On Gaza-2: Countering the myths

Mustafa Barghouthi, Secretary General of the Palestinian National Initiative, in an article well-worth reading titled Palestine’s Guernica and the Myths of Israeli Victimhood painstakingly tries to refute all the reasons given by apologists for Israel’s actions to justify this latest assault on the Palestinians. Those myths, which the mainstream media and both democratic and Republican politicians in the US tend to repeat uncritically, consist of the following:

  1. Israelis have claimed to have ended the occupation of the Gaza Strip in 2005.
  2. Israel claims that Hamas violated the cease-fire and pulled out of it unilaterally.
  3. Israel claims to be pursuing peace with ‘peaceful Palestinians’.
  4. Israel is acting in self-defense.
  5. Israel claims to have struck military targets only.
  6. Israel claims that it is attacking Hamas and not the Palestinian people.
  7. Israel claims that Palestinians are the source of violence.

Like nearly all durable myths, they do contain factual elements but these are merely used as scaffolding to create a propaganda edifice designed to hide the truth. Interestingly, Barghouthi’s article was published on the allegedly ‘liberal’ Huffington Post website with an extraordinary disclaimer not usually given for other writers, in which they essentially disowned him. As Jeremy Sapienza comments;

HuffPo runs all kinds of commentary from all over the political spectrum (or at least its leftish side), but only those who dare speak against the sainted Israelis seem to require an editorial explanation that resembles an apology.

Justin Raimondo follows the money to the people from whom Arianna Huffington, the politically opportunistic creator of the site, gets her substantial support and argues that the website did this because its financial backers would not take kindly to anyone breaking the media consensus in the US that Israel is always the innocent party.

Jennifer Loewenstein makes the crucial point that is necessary in order to understand why every year or two ones sees these violent flare ups in that region. The reason is that Israel has no intention whatsoever of ever giving the Palestinians a viable nation of their own based upon agreed international frameworks. So they will regularly create these conflagrations in order for US and European public consumption, to argue that the elected leaders of the Palestinians should not and cannot be negotiated with.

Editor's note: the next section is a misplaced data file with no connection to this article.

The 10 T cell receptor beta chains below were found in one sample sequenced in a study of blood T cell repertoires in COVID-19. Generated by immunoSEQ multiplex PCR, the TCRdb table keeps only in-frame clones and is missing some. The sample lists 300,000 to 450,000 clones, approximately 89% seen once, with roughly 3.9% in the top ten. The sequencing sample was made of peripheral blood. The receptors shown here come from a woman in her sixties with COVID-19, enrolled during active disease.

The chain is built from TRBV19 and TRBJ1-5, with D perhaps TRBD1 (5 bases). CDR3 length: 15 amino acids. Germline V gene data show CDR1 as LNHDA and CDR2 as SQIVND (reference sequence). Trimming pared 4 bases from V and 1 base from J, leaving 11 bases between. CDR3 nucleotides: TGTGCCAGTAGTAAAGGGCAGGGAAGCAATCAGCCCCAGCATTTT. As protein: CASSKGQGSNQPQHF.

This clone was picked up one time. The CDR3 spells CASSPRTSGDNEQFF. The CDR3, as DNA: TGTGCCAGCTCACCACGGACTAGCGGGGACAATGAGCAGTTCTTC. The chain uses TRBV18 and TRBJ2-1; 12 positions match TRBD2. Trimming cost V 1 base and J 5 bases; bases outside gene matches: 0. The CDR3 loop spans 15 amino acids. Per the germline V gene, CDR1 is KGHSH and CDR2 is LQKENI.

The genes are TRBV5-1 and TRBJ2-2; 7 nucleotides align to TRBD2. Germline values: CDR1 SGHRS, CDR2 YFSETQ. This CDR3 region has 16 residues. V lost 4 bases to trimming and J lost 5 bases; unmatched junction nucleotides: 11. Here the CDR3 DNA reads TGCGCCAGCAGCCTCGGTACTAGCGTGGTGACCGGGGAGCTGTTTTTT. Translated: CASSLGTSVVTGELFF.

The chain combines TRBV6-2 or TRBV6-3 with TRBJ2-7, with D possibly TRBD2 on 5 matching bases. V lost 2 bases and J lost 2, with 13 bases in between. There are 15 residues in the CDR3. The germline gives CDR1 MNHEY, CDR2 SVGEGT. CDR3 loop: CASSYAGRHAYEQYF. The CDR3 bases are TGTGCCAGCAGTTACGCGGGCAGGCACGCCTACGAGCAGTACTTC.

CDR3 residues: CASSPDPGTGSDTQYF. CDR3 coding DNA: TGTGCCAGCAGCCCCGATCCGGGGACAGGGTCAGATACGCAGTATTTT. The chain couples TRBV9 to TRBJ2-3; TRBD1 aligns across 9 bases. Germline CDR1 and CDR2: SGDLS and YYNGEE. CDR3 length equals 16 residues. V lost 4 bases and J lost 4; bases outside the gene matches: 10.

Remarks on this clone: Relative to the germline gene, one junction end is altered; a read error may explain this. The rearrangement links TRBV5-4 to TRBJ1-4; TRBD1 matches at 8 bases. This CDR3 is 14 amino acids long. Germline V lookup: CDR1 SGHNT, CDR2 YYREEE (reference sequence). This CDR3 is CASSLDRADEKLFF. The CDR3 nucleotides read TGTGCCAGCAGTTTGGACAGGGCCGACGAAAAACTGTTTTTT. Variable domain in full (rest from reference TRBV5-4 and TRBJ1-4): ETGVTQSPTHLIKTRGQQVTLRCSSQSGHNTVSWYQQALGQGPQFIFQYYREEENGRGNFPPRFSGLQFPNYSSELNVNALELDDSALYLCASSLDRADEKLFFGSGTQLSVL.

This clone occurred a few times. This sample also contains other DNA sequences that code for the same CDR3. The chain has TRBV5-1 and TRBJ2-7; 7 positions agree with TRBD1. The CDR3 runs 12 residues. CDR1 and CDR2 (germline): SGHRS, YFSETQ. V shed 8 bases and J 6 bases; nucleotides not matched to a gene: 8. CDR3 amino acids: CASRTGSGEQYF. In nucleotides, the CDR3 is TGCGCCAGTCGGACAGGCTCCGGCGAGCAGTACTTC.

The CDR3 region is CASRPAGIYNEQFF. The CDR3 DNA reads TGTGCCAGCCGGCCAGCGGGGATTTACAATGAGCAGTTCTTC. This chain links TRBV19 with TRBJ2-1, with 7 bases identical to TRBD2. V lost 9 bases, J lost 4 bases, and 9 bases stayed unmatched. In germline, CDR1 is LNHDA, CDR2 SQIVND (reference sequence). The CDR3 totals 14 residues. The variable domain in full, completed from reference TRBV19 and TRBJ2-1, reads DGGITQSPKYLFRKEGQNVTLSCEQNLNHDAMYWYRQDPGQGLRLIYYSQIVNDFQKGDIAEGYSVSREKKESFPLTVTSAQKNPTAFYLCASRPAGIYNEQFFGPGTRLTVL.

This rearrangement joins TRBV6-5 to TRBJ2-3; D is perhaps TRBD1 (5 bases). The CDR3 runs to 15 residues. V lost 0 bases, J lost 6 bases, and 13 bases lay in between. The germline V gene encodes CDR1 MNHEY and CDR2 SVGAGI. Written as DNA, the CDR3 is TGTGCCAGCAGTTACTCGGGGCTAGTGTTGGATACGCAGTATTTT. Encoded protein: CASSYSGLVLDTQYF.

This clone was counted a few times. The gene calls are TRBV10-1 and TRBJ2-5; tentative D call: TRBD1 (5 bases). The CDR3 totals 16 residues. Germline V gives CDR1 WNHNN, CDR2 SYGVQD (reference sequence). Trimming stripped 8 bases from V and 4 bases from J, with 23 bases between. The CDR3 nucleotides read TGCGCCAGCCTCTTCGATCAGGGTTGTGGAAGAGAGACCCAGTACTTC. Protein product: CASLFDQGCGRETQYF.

In a recent talk given at Case, the noted scholar on the Israel/Palestine question Norman Finkelstein made the same point, that it should not surprise anyone that Israel regularly declares that some incident is an intolerable provocation and unleashes its massive military power (underwritten by the US taxpayers) on the hapless population. These regular assaults should not be seen as reactions to events. They are, in fact, standard policy.

Jonathan Hari provides evidence to support the view that Israel has no intention of allowing a viable Palestinian to be created:

The Israeli government did indeed withdraw from the Gaza Strip in 2005 – in order to be able to intensify control of the West Bank. Ariel Sharon’s senior adviser, Dov Weisglass, was unequivocal about this, explaining: “The disengagement [from Gaza] is actually formaldehyde. It supplies the amount of formaldehyde that is necessary so that there will not be a political process with the Palestinians… this whole package that is called the Palestinian state has been removed from our agenda indefinitely.”

Richard Silverstein over at Tikun Olam in a post titled Gaza: The Horror suggests that the Gazans are merely disposable pawns in Israeli politics.

It is an Israeli Shock and Awe (and you remember how that turned out). Ehud Barak has prepared a veritable 12 course feast of blood, gore, and mayhem for Gaza. It is Barak’s ultimate political play for the coming elections. If he wins, then he helps Labor maintain its ever-fainter role in Israeli national politics. If he fails, then he and Labor sink together.

Whatever the reason, what is happening in Gaza is an unspeakable atrocity, on top of the unspeakable atrocities that all the Palestinians have been experiencing in both the West Bank and Gaza over these many years.

POST SCRIPT: But can he get the Senate also under his thumb?

Now that Al Franken has been declared the winner of the Minnesota US Senate election, can we hope to see policy speeches set to rock music?


  1. KAC says


    I am slightly surprised that a trained and highly accomplished basic scientist such as yourself would fall prey to tendentious emotionalism and take refuge in conspiracy theory. I acknowledge that I am at risk here of engaging in an ad hominem attack.